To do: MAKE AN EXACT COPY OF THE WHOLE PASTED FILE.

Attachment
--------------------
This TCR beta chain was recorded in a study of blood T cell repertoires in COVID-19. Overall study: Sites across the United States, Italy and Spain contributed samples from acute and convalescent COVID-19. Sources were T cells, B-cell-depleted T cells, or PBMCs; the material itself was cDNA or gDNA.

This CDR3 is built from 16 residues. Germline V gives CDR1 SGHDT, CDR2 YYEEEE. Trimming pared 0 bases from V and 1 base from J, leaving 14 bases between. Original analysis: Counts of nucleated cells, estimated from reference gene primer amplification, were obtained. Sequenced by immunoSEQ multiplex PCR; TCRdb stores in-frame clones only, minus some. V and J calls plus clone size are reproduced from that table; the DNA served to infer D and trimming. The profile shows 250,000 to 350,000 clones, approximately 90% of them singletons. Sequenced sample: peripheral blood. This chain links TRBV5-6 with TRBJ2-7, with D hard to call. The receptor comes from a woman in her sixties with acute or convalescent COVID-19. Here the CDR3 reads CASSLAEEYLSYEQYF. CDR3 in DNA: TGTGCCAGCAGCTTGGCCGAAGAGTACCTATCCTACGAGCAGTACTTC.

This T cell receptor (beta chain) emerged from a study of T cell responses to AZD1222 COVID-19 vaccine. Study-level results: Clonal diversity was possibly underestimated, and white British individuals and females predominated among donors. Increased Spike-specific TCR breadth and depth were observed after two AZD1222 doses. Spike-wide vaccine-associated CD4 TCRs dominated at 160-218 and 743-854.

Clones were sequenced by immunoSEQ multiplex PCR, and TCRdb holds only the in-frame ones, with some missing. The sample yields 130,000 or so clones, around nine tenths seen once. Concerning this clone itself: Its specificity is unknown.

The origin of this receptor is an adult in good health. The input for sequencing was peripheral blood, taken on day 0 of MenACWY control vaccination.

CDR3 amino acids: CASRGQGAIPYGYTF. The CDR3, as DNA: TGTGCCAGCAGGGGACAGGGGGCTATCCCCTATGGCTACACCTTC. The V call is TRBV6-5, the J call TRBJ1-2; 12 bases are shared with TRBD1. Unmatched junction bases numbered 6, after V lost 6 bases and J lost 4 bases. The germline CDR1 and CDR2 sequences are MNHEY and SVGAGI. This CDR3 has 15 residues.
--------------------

This TCR beta chain was recorded in a study of blood T cell repertoires in COVID-19. Overall study: Sites across the United States, Italy and Spain contributed samples from acute and convalescent COVID-19. Sources were T cells, B-cell-depleted T cells, or PBMCs; the material itself was cDNA or gDNA.

This CDR3 is built from 16 residues. Germline V gives CDR1 SGHDT, CDR2 YYEEEE. Trimming pared 0 bases from V and 1 base from J, leaving 14 bases between. Original analysis: Counts of nucleated cells, estimated from reference gene primer amplification, were obtained. Sequenced by immunoSEQ multiplex PCR; TCRdb stores in-frame clones only, minus some. V and J calls plus clone size are reproduced from that table; the DNA served to infer D and trimming. The profile shows 250,000 to 350,000 clones, approximately 90% of them singletons. Sequenced sample: peripheral blood. This chain links TRBV5-6 with TRBJ2-7, with D hard to call. The receptor comes from a woman in her sixties with acute or convalescent COVID-19. Here the CDR3 reads CASSLAEEYLSYEQYF. CDR3 in DNA: TGTGCCAGCAGCTTGGCCGAAGAGTACCTATCCTACGAGCAGTACTTC.

This T cell receptor (beta chain) emerged from a study of T cell responses to AZD1222 COVID-19 vaccine. Study-level results: Clonal diversity was possibly underestimated, and white British individuals and females predominated among donors. Increased Spike-specific TCR breadth and depth were observed after two AZD1222 doses. Spike-wide vaccine-associated CD4 TCRs dominated at 160-218 and 743-854.

Clones were sequenced by immunoSEQ multiplex PCR, and TCRdb holds only the in-frame ones, with some missing. The sample yields 130,000 or so clones, around nine tenths seen once. Concerning this clone itself: Its specificity is unknown.

The origin of this receptor is an adult in good health. The input for sequencing was peripheral blood, taken on day 0 of MenACWY control vaccination.

CDR3 amino acids: CASRGQGAIPYGYTF. The CDR3, as DNA: TGTGCCAGCAGGGGACAGGGGGCTATCCCCTATGGCTACACCTTC. The V call is TRBV6-5, the J call TRBJ1-2; 12 bases are shared with TRBD1. Unmatched junction bases numbered 6, after V lost 6 bases and J lost 4 bases. The germline CDR1 and CDR2 sequences are MNHEY and SVGAGI. This CDR3 has 15 residues.